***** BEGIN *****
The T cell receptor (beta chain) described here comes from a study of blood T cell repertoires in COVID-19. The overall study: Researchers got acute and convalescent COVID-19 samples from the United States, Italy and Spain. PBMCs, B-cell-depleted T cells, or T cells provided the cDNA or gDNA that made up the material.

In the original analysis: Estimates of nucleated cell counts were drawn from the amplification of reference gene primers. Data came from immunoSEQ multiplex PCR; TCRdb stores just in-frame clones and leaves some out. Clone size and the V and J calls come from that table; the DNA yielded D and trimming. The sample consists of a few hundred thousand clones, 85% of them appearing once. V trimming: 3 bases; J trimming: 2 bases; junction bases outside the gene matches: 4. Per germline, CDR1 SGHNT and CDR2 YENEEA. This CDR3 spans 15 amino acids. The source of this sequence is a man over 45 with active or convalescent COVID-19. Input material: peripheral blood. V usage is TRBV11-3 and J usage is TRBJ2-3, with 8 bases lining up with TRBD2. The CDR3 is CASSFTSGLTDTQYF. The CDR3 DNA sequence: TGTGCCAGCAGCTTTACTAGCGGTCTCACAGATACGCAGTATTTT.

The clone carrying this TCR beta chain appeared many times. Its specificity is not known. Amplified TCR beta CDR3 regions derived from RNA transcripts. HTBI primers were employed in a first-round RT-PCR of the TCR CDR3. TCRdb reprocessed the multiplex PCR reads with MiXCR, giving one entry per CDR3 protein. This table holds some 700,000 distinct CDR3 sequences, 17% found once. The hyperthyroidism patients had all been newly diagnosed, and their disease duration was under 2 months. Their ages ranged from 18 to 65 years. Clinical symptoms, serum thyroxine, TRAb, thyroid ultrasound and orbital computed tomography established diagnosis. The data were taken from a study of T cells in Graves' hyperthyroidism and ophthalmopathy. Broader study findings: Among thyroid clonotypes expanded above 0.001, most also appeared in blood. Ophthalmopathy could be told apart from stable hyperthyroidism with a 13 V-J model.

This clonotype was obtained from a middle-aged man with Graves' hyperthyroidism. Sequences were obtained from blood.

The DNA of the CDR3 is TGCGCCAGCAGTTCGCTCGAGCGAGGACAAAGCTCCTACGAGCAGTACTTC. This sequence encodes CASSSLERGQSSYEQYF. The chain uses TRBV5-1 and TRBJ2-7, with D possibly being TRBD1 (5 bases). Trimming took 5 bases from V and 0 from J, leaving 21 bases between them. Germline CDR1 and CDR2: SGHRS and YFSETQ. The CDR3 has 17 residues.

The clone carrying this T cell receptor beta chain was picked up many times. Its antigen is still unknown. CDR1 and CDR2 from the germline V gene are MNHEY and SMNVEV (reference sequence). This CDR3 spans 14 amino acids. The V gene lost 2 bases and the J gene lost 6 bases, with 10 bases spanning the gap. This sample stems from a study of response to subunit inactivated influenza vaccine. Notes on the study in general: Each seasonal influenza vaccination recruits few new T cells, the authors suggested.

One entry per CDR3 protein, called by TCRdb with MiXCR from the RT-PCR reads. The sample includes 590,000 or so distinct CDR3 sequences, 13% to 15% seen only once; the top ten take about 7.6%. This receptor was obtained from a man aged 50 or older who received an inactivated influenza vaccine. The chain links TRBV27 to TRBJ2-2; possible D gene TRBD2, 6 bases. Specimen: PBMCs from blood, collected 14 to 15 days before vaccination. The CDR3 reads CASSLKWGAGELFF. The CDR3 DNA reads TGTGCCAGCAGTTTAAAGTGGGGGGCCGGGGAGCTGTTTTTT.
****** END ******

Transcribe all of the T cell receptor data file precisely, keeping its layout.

The T cell receptor (beta chain) described here comes from a study of blood T cell repertoires in COVID-19. The overall study: Researchers got acute and convalescent COVID-19 samples from the United States, Italy and Spain. PBMCs, B-cell-depleted T cells, or T cells provided the cDNA or gDNA that made up the material.

In the original analysis: Estimates of nucleated cell counts were drawn from the amplification of reference gene primers. Data came from immunoSEQ multiplex PCR; TCRdb stores just in-frame clones and leaves some out. Clone size and the V and J calls come from that table; the DNA yielded D and trimming. The sample consists of a few hundred thousand clones, 85% of them appearing once. V trimming: 3 bases; J trimming: 2 bases; junction bases outside the gene matches: 4. Per germline, CDR1 SGHNT and CDR2 YENEEA. This CDR3 spans 15 amino acids. The source of this sequence is a man over 45 with active or convalescent COVID-19. Input material: peripheral blood. V usage is TRBV11-3 and J usage is TRBJ2-3, with 8 bases lining up with TRBD2. The CDR3 is CASSFTSGLTDTQYF. The CDR3 DNA sequence: TGTGCCAGCAGCTTTACTAGCGGTCTCACAGATACGCAGTATTTT.

The clone carrying this TCR beta chain appeared many times. Its specificity is not known. Amplified TCR beta CDR3 regions derived from RNA transcripts. HTBI primers were employed in a first-round RT-PCR of the TCR CDR3. TCRdb reprocessed the multiplex PCR reads with MiXCR, giving one entry per CDR3 protein. This table holds some 700,000 distinct CDR3 sequences, 17% found once. The hyperthyroidism patients had all been newly diagnosed, and their disease duration was under 2 months. Their ages ranged from 18 to 65 years. Clinical symptoms, serum thyroxine, TRAb, thyroid ultrasound and orbital computed tomography established diagnosis. The data were taken from a study of T cells in Graves' hyperthyroidism and ophthalmopathy. Broader study findings: Among thyroid clonotypes expanded above 0.001, most also appeared in blood. Ophthalmopathy could be told apart from stable hyperthyroidism with a 13 V-J model.

This clonotype was obtained from a middle-aged man with Graves' hyperthyroidism. Sequences were obtained from blood.

The DNA of the CDR3 is TGCGCCAGCAGTTCGCTCGAGCGAGGACAAAGCTCCTACGAGCAGTACTTC. This sequence encodes CASSSLERGQSSYEQYF. The chain uses TRBV5-1 and TRBJ2-7, with D possibly being TRBD1 (5 bases). Trimming took 5 bases from V and 0 from J, leaving 21 bases between them. Germline CDR1 and CDR2: SGHRS and YFSETQ. The CDR3 has 17 residues.

The clone carrying this T cell receptor beta chain was picked up many times. Its antigen is still unknown. CDR1 and CDR2 from the germline V gene are MNHEY and SMNVEV (reference sequence). This CDR3 spans 14 amino acids. The V gene lost 2 bases and the J gene lost 6 bases, with 10 bases spanning the gap. This sample stems from a study of response to subunit inactivated influenza vaccine. Notes on the study in general: Each seasonal influenza vaccination recruits few new T cells, the authors suggested.

One entry per CDR3 protein, called by TCRdb with MiXCR from the RT-PCR reads. The sample includes 590,000 or so distinct CDR3 sequences, 13% to 15% seen only once; the top ten take about 7.6%. This receptor was obtained from a man aged 50 or older who received an inactivated influenza vaccine. The chain links TRBV27 to TRBJ2-2; possible D gene TRBD2, 6 bases. Specimen: PBMCs from blood, collected 14 to 15 days before vaccination. The CDR3 reads CASSLKWGAGELFF. The CDR3 DNA reads TGTGCCAGCAGTTTAAAGTGGGGGGCCGGGGAGCTGTTTTTT.